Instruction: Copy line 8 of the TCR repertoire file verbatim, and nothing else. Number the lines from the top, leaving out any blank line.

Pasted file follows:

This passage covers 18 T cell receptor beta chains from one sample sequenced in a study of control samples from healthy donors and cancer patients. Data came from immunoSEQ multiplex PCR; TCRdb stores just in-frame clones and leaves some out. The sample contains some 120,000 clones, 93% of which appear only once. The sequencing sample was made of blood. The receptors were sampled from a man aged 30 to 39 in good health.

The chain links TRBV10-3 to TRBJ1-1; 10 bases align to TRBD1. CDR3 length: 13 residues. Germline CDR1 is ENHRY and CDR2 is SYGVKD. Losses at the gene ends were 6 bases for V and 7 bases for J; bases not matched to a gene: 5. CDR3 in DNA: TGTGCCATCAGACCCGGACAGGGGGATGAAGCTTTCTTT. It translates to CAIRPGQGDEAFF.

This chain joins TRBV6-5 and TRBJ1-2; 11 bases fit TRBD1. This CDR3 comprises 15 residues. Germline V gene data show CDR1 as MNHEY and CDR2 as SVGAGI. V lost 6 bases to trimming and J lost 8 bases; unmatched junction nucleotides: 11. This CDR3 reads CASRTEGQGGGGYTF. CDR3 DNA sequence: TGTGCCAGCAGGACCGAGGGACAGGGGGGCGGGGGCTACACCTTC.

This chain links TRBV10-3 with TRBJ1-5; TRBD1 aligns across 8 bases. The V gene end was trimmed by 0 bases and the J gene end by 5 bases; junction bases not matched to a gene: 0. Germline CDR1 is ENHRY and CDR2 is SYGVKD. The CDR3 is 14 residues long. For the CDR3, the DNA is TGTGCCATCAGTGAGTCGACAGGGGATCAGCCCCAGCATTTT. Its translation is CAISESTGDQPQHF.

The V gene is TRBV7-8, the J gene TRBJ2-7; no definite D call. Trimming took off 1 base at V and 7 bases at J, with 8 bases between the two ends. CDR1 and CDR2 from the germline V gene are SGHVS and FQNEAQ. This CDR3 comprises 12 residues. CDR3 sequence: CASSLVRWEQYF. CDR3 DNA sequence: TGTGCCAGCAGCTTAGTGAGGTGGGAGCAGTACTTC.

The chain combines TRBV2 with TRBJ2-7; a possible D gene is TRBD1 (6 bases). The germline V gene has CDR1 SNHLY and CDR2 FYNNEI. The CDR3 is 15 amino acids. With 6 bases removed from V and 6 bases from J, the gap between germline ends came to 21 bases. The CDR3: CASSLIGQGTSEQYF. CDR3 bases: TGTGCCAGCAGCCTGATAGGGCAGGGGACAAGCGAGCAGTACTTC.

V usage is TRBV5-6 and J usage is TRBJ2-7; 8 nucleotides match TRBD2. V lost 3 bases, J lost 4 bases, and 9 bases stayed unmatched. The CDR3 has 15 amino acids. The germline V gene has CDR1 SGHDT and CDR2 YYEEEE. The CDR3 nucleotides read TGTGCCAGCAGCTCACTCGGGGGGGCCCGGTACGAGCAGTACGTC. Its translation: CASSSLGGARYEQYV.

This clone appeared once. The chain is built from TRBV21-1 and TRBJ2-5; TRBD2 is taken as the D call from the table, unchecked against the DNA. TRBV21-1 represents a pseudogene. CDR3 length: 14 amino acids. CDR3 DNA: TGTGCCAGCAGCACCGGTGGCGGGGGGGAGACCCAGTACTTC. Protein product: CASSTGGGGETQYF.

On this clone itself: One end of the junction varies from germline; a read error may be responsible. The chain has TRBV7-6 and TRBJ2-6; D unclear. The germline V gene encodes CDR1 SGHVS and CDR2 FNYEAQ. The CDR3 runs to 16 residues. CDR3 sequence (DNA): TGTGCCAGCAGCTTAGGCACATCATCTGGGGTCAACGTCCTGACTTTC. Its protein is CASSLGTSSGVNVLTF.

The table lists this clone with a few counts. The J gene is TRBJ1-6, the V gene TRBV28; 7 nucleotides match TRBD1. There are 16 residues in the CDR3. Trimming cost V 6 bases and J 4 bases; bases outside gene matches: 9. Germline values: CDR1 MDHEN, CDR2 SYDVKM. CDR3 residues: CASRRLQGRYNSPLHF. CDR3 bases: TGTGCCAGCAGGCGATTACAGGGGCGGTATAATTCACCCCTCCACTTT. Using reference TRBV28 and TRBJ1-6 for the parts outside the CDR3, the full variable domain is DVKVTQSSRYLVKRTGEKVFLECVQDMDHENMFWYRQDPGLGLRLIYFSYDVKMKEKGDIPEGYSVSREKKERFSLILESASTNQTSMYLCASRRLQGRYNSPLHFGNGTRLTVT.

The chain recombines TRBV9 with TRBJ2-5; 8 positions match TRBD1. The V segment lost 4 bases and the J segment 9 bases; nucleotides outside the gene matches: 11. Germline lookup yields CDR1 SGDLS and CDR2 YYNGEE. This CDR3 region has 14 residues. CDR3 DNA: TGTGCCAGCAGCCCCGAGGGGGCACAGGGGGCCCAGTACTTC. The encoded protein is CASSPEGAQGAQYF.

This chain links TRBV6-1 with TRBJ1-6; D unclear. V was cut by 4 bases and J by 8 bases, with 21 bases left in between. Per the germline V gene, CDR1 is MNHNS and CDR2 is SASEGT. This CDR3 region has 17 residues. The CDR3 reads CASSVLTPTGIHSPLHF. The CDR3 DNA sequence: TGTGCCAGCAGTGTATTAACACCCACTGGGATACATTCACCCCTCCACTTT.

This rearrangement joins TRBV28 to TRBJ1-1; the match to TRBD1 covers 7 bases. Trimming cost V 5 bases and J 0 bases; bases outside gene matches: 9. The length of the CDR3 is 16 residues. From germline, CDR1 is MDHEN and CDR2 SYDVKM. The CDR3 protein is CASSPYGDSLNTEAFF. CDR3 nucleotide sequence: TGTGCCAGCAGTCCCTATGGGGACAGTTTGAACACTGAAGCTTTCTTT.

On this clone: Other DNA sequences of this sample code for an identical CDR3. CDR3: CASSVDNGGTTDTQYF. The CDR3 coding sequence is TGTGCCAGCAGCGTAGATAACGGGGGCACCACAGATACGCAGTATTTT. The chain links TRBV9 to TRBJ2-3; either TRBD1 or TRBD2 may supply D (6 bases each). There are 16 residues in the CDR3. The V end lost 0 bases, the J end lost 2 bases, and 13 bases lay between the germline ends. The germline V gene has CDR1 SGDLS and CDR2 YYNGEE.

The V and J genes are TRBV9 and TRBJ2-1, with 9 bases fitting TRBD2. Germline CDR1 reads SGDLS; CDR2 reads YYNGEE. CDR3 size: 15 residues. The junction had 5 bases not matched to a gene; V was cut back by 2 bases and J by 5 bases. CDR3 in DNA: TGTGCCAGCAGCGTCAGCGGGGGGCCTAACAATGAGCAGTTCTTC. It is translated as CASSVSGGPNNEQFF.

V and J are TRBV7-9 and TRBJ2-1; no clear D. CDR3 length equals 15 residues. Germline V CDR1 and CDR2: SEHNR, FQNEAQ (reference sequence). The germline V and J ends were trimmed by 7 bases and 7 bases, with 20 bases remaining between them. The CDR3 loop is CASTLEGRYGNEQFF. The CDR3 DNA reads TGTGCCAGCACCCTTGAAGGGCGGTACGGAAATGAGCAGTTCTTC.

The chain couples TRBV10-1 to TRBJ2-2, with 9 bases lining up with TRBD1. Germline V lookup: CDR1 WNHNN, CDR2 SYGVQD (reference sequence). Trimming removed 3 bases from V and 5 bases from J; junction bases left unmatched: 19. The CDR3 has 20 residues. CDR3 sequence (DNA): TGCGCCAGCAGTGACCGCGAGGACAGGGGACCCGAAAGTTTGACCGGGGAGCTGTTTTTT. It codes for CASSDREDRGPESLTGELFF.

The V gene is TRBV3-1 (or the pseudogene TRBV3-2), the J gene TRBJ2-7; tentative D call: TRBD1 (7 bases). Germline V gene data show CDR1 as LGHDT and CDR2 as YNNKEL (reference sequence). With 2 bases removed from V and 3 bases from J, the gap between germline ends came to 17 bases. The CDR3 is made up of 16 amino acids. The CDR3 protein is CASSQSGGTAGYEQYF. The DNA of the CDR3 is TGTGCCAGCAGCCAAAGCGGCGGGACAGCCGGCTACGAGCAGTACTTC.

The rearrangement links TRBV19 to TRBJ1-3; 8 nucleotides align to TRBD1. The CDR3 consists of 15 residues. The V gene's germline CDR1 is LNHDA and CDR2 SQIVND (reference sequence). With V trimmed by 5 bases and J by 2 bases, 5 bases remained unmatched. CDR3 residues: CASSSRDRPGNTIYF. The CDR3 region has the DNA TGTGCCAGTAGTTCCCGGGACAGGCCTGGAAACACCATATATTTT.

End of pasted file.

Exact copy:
This clone appeared once. The chain is built from TRBV21-1 and TRBJ2-5; TRBD2 is taken as the D call from the table, unchecked against the DNA. TRBV21-1 represents a pseudogene. CDR3 length: 14 amino acids. CDR3 DNA: TGTGCCAGCAGCACCGGTGGCGGGGGGGAGACCCAGTACTTC. Protein product: CASSTGGGGETQYF.